- Various 2nd century Christian groups (e.g. Cerinthians, Ebionites, Marcosians, Carpocratians, and Orphite Gnostics according to Irenaeus’s Adv. Haer. 1.15.3; 1.25.1; 1.26.1-2; 1.30.4-6) entertained the idea that the “Christ” was a divine being who possessed the human Jesus at the baptism and abandoned him at the cross. This could be called a “possessionist Christology” (cf. Michael Goulder, April DeConick) or a “separationist Christology” (cf. Ehrman). According to Irenaeus, Adv. Haer. 3.11.7, those who separate Jesus from the Christ and deny that the Christ could suffer preferred Mark’s narrative, probably because it commenced at the baptism and recorded Jesus’ feeling of divine abandonment on the cross (cf. Against Heresies 1.8.2 following the wording of Mark 15:34 instead of Matt 27:46).
- Possible scribal corrections at Mark 1:1, 1:10, and 15:34 to counter-act a reading of Mark through the lens of a possessionist/separationist Christology (cf. Ehrman).
- The “centrist” or “proto-Orthodox” church defends Mark’s theological merits by claiming it in the name of the Apostle Peter and reading it as part of the fourfold Gospel canon. Potentially difficult Christological passages in Mark can be explained by cross-referencing it with other authorized Gospels. Francis Watson writes, ‘[T]he fourfold gospel may itself be seen as an act of gospel production, marking the defining moment in the reception-history of the individual texts it contains while also establishing a new, composite text which generates a more comprehensive reception-history of its own’ (Gospel Writing, 7).
A German blog under the name Kata Markon has written a post that highlights my book The Gospel on the Margins: The Reception of Mark in the Second Century and surveys some of the external references to Mark in the New Testament and early Patristic literature. The blogger, Kunigunde Kreuzerin, has included a number of other helpful links on the text of Mark as well as a page on other books or articles available online. Students of the Gospel of Mark should check out this blog.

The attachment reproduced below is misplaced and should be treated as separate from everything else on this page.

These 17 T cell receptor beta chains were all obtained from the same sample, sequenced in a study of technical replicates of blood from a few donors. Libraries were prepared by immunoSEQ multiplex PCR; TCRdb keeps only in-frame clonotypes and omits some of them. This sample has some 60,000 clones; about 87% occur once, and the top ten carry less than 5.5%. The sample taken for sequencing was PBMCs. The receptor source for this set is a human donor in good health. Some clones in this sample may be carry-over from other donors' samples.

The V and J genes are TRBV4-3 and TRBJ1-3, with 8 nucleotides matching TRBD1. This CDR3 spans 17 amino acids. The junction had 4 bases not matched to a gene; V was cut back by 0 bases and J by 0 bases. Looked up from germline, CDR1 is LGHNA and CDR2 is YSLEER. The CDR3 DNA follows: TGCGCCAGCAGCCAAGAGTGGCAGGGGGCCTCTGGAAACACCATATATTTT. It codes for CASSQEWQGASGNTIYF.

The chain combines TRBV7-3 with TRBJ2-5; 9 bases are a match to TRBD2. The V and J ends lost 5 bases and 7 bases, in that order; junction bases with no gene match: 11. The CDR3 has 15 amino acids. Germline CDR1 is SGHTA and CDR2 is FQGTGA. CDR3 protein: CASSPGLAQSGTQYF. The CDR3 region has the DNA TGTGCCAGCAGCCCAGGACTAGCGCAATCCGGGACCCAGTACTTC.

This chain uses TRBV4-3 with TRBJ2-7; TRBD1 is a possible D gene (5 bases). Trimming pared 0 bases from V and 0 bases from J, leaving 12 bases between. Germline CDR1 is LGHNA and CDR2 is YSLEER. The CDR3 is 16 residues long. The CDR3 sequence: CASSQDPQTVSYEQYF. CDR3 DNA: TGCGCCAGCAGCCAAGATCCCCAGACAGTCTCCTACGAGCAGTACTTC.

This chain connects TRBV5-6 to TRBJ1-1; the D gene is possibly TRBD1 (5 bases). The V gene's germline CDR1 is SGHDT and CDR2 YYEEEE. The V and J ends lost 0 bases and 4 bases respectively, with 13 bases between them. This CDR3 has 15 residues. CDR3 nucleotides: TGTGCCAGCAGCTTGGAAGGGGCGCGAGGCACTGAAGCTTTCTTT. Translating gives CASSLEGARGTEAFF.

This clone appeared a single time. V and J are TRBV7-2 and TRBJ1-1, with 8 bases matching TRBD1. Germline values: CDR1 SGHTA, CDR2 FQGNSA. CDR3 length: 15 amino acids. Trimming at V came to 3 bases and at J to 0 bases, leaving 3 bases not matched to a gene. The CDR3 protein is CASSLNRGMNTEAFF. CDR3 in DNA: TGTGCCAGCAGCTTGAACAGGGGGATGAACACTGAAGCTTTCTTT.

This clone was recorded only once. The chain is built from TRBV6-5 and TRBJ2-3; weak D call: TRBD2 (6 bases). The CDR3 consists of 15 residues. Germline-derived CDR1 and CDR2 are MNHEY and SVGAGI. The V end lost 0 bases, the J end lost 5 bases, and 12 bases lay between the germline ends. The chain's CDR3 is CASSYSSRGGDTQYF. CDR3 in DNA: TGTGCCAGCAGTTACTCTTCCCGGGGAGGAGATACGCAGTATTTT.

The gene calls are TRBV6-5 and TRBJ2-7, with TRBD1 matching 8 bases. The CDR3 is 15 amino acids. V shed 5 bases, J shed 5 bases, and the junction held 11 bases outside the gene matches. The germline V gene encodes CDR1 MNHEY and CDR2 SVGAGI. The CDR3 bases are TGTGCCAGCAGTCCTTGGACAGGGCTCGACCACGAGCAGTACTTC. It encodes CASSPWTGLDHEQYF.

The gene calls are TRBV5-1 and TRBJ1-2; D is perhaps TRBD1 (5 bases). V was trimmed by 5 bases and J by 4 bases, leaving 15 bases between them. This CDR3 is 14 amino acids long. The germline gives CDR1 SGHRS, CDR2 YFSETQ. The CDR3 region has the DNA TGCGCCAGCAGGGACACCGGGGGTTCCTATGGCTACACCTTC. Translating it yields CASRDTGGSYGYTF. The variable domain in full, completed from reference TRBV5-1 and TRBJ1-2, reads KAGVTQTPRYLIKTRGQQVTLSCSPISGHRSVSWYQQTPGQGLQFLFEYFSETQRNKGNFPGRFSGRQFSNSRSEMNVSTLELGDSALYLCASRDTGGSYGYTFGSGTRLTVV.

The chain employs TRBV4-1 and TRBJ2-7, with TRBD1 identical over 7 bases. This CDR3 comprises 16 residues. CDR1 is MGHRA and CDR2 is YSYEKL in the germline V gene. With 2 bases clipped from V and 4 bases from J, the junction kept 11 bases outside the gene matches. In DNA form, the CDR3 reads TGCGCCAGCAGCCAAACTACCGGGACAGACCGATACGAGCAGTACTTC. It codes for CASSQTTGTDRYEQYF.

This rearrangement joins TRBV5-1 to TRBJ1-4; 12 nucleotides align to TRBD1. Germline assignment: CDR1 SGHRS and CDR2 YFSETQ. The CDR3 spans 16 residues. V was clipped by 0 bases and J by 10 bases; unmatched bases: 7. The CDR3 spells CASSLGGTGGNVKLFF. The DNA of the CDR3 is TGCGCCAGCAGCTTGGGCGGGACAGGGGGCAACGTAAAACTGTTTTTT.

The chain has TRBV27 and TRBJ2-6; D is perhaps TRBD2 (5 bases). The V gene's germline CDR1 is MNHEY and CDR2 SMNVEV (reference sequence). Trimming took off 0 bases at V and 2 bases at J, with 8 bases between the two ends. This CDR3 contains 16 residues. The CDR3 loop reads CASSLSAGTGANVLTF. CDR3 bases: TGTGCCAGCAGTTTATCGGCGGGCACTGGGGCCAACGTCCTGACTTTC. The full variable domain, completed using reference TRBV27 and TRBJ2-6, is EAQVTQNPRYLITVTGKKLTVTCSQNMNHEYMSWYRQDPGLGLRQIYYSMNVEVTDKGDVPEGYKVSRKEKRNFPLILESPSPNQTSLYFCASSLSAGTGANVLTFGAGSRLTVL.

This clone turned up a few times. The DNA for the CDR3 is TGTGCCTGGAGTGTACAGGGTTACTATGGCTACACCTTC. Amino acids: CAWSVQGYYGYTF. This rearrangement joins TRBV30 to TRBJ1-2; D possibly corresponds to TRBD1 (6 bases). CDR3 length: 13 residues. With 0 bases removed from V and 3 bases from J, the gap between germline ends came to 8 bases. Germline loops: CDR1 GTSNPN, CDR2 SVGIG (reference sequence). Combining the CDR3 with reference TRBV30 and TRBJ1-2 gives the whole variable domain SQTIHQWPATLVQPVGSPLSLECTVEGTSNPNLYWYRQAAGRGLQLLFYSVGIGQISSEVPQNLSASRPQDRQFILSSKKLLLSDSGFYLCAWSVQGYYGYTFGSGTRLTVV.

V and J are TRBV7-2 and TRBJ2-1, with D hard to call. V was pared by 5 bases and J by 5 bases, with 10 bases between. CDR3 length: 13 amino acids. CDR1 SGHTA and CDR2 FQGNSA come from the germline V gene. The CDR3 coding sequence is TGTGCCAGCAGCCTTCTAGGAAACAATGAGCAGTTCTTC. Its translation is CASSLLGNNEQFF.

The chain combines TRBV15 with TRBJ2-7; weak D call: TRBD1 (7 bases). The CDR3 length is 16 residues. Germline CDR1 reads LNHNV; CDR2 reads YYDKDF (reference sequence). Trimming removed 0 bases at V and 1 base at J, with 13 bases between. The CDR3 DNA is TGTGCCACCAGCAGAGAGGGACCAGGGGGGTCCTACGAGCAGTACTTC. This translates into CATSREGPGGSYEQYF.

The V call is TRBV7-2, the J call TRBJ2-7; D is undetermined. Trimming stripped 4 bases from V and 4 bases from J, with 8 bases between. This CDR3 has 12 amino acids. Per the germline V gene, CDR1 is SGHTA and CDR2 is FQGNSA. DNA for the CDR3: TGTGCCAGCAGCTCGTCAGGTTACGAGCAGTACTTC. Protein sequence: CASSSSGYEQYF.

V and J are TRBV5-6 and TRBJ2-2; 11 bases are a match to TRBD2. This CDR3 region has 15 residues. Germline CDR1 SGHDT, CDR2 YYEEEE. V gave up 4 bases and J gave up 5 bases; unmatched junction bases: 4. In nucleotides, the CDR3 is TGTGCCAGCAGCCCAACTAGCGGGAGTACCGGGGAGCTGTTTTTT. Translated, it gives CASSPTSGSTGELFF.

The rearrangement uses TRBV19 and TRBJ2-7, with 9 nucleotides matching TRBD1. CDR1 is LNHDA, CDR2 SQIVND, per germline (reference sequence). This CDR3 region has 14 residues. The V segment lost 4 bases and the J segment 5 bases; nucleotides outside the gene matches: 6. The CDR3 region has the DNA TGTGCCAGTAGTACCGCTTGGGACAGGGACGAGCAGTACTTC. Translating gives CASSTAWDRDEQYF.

I received an email asking me if I could call people’s attention to the St. Andrews Symposium for Biblical and Early Christian Studies on June 6-8, 2016 and addressing the topic Son of God: Divine Sonship in Jewish and Christian Antiquity. This looks like an excellent conference and will cover what divine sonship means in the Hebrew Bible, Septuagint, Dead Sea Scrolls, Pseudepigrapha, New Testament, Rabbinic Judaism, and early Christianity. It has lined up a list of top scholars including Menahem Kister (Hebrew University), Reinhard Kratz (Göttingen), Jan Joosten (University of Oxford), Philip Alexander (University of Manchester), George Brooke (University of Manchester), Richard Bauckham (University of Cambridge), Michael Peppard (Fordham University), Matthew Novenson (University of Edinburgh), N. T. Wright (University of St Andrews), William Tooman (University of St Andrews), Madhavi Nevader (University of St Andrews), and David Moffitt (University of St Andrews).
Moreover, they have issued a call for papers from faculty and postgraduates on the following related subjects: ancient Israelite religion, angelology or heavenly mediators, royal ideologies, political ideologies in the Second Temple period, corporate sonship, messianism, Christology, ancient scriptural interpretation, early mystical traditions, and other related topics. If you are interested, send an abstract of around 250 words to email@example.com (Paul Sloan, PhD candidate) to be considered by February 15, 2016. See http://standrewssymposium.blogspot.co.uk/ for more information. Registration for the symposium will be open on December 1, 2015 and will close on May 1, 2016. You will be able to register at https://onlineshop.st-andrews.ac.uk/ and there is an early-bird fee at £50 until March 1, 2016 (£75 thereafter).